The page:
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Social media utilized in employment disputes?

September 15, 2016

By Heather Nezich, courtesy of SBAM Approved Partner ASE

We’ve all heard about people utilizing sites like Yelp to vent or praise businesses or to rate employers.  But what happens when a current or ex-employee raises an HR issue via a social media site?  Should you respond?

Employment lawyers say yes. Oddly enough, Yelp recently had this situation on their hands as an employer.  An employee utilized the blogging platform to dispute the way she was fired from Yelp.  She titled her post “Yelp Fired a Single Mother Today: Me.” Yelp chose to respond by tweeting out the real reason for letting her go.  They stated absenteeism as the reason and said that she had received several warnings.  The employee then responded to their tweet with a request to see these warnings.  Does this qualify as a valid request that HR needs to respond to?  Wouldn’t it be more appropriate for her to make a formal request via email or phone?  Unfortunately society today relies heavily on social media and seems to thrive on the public shaming aspect of it.  It’s something that HR much monitor carefully.

Not responding at all might have seemed like a reasonable response for Yelp in this situation, but lawyers say determining the correct response to an employee issue on social media is more complicated.  On the other hand, Yelp may have made a mistake by responding publicly to the employee’s claims.  The company wanted to correct what it claimed was false information presented by an employee, so it tweeted out its reasons for the dismissal. But lawyers have said using Twitter to publicly divulge details about alleged absenteeism and discipline potentially exposed the company to lawsuits. A better option for Yelp, or any company in this position, would be to simply state that false information had been shared and then follow up privately.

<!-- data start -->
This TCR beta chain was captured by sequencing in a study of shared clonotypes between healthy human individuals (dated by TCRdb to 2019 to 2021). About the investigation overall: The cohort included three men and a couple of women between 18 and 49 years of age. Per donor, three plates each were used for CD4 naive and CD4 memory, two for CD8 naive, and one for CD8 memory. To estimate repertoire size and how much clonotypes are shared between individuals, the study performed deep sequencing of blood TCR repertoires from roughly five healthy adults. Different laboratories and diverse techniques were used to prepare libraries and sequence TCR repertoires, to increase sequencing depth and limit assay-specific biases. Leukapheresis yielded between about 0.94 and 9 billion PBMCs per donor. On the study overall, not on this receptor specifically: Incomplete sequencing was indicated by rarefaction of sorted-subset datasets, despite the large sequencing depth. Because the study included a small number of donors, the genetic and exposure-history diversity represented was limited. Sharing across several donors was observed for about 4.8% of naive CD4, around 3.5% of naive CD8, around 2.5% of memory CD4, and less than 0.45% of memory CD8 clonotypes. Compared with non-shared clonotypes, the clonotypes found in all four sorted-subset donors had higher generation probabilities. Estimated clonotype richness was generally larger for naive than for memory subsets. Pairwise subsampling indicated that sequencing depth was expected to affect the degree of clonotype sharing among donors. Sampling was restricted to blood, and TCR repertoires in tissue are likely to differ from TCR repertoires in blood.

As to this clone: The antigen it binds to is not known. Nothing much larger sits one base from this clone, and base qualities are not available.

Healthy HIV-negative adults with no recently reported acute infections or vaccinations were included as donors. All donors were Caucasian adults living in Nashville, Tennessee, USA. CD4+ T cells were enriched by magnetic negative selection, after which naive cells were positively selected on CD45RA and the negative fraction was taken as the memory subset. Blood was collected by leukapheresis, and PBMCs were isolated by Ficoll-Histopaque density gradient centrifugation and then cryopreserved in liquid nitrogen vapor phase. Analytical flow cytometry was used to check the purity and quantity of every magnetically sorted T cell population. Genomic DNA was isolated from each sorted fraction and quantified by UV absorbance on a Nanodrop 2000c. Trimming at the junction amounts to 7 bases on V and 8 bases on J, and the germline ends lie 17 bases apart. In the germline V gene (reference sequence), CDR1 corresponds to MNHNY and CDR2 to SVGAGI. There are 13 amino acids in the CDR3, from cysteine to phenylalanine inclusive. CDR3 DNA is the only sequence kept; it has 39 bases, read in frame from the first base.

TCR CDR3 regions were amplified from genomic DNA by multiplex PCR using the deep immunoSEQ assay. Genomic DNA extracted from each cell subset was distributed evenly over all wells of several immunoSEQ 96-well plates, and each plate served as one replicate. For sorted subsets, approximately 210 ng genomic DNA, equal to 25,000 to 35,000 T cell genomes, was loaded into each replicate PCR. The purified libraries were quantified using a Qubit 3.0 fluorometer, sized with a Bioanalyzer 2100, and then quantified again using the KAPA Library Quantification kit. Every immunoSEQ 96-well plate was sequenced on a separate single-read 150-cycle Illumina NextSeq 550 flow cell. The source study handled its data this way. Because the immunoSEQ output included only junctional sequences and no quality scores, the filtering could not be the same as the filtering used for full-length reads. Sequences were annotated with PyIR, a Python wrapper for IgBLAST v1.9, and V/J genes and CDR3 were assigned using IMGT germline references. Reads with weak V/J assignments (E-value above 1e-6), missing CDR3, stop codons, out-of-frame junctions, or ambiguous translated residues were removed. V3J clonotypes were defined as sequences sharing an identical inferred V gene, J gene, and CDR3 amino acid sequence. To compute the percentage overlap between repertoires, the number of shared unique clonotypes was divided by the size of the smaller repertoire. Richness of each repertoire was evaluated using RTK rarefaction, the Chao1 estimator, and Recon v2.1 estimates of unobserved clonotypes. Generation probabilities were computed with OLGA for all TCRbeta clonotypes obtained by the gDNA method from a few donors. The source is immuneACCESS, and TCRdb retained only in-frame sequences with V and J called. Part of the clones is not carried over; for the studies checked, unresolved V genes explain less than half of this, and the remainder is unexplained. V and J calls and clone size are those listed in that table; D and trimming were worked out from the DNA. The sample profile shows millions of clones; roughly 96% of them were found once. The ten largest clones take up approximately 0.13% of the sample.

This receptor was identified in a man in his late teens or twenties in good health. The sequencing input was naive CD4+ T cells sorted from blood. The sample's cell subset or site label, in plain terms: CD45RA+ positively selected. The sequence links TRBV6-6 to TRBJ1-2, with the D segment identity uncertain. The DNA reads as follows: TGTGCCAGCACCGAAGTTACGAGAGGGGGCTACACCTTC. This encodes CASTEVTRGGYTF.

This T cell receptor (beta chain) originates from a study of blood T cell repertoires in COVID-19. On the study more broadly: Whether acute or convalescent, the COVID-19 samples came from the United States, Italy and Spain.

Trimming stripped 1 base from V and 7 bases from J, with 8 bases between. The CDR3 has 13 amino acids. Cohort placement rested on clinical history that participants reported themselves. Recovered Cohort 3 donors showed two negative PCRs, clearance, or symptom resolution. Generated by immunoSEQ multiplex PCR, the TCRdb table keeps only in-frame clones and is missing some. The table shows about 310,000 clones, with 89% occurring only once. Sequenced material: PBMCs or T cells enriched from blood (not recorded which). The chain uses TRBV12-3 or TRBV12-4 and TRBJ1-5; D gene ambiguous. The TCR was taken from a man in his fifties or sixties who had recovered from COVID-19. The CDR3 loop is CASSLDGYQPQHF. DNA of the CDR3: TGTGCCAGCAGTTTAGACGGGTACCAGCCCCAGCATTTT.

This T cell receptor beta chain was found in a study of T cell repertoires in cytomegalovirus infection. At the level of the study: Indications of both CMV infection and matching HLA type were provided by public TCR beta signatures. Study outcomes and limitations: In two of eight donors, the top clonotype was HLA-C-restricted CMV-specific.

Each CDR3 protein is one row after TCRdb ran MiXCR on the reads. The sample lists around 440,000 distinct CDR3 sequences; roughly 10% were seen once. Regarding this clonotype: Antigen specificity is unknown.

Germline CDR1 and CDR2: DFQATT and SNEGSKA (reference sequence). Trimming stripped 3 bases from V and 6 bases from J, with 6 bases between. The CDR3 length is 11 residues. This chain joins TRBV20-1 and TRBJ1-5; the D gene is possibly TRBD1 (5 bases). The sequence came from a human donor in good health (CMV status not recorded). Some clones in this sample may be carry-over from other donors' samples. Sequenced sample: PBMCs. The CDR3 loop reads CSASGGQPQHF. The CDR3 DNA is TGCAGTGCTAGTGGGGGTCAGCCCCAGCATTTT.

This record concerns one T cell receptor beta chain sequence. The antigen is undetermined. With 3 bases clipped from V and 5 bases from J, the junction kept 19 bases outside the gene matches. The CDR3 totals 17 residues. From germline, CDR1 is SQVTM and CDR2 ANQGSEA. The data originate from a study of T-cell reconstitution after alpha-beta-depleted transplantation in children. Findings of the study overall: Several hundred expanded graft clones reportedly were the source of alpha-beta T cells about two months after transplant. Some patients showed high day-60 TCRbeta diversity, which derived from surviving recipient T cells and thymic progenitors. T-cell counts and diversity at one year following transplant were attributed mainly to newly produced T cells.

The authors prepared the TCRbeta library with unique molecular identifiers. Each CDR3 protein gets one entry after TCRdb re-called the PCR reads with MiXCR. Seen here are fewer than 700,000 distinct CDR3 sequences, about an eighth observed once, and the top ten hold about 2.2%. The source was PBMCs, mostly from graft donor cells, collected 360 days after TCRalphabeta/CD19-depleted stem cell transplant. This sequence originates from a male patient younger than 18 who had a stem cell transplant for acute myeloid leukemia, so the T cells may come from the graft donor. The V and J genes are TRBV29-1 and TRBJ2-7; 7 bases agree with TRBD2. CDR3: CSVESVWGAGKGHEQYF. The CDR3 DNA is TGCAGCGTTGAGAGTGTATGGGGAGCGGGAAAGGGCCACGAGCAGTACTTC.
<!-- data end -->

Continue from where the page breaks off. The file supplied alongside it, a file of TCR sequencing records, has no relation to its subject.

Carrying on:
Employment lawyer Jonathan Segal of Philadelphia firm Duane Morris says employers generally can’t avoid social media. He advises them to “go in with your eyes open and understand when the engagement begins, you can’t necessarily end it.”  You cannot “unsee” what you see on social media.  The fact that Yelp responded to her via Twitter proves that they are reading her posts.  The employee claimed her request was a valid one, and Yelp cannot deny seeing the request.  They will indeed need to provide her with the written warnings they claim to have made.

HR and social media can be a bad mix.  Take this for example – Segal recalls a case where a manager noticed on a social media site that an employee was struggling with an emotional condition. The manager commented on the post, asking if the employee was feeling better. The employee replied no. At that point the manager did not engage further with the employee via social media.  But now what?  He’s now been made aware that the employee has an emotional issue that could possibly qualify under the Americans with Disabilities Act.  “If the manager, say, disciplined the employee or fired the employee due to performance that could be attributed in some way to the condition, this could open the manager or employer up to accusations of violating the Americans With Disabilities Act,” Segal says.

Another area to be careful of is endorsing employees on LinkedIn.  Endorsements can be helpful to employees when searching for a new position.  But just be sure your endorsement matches previous performance reviews.  If you gave an employee a bad performance review and later terminated that employee, it would contradict those actions if you then gave them a glowing recommendation on LinkedIn.  This could open you up for a wrongful termination claim.

Employers publically dealing with employee disputes should send an email or memo to employees, explaining that it will not respond to human resource requests that have been broadcast over social media.  Perhaps consider placing a statement such as this in your handbook to avoid a public dispute to begin with.  Otherwise, you risk allowing a precedent for communication over public, nonwork-related social media channels.

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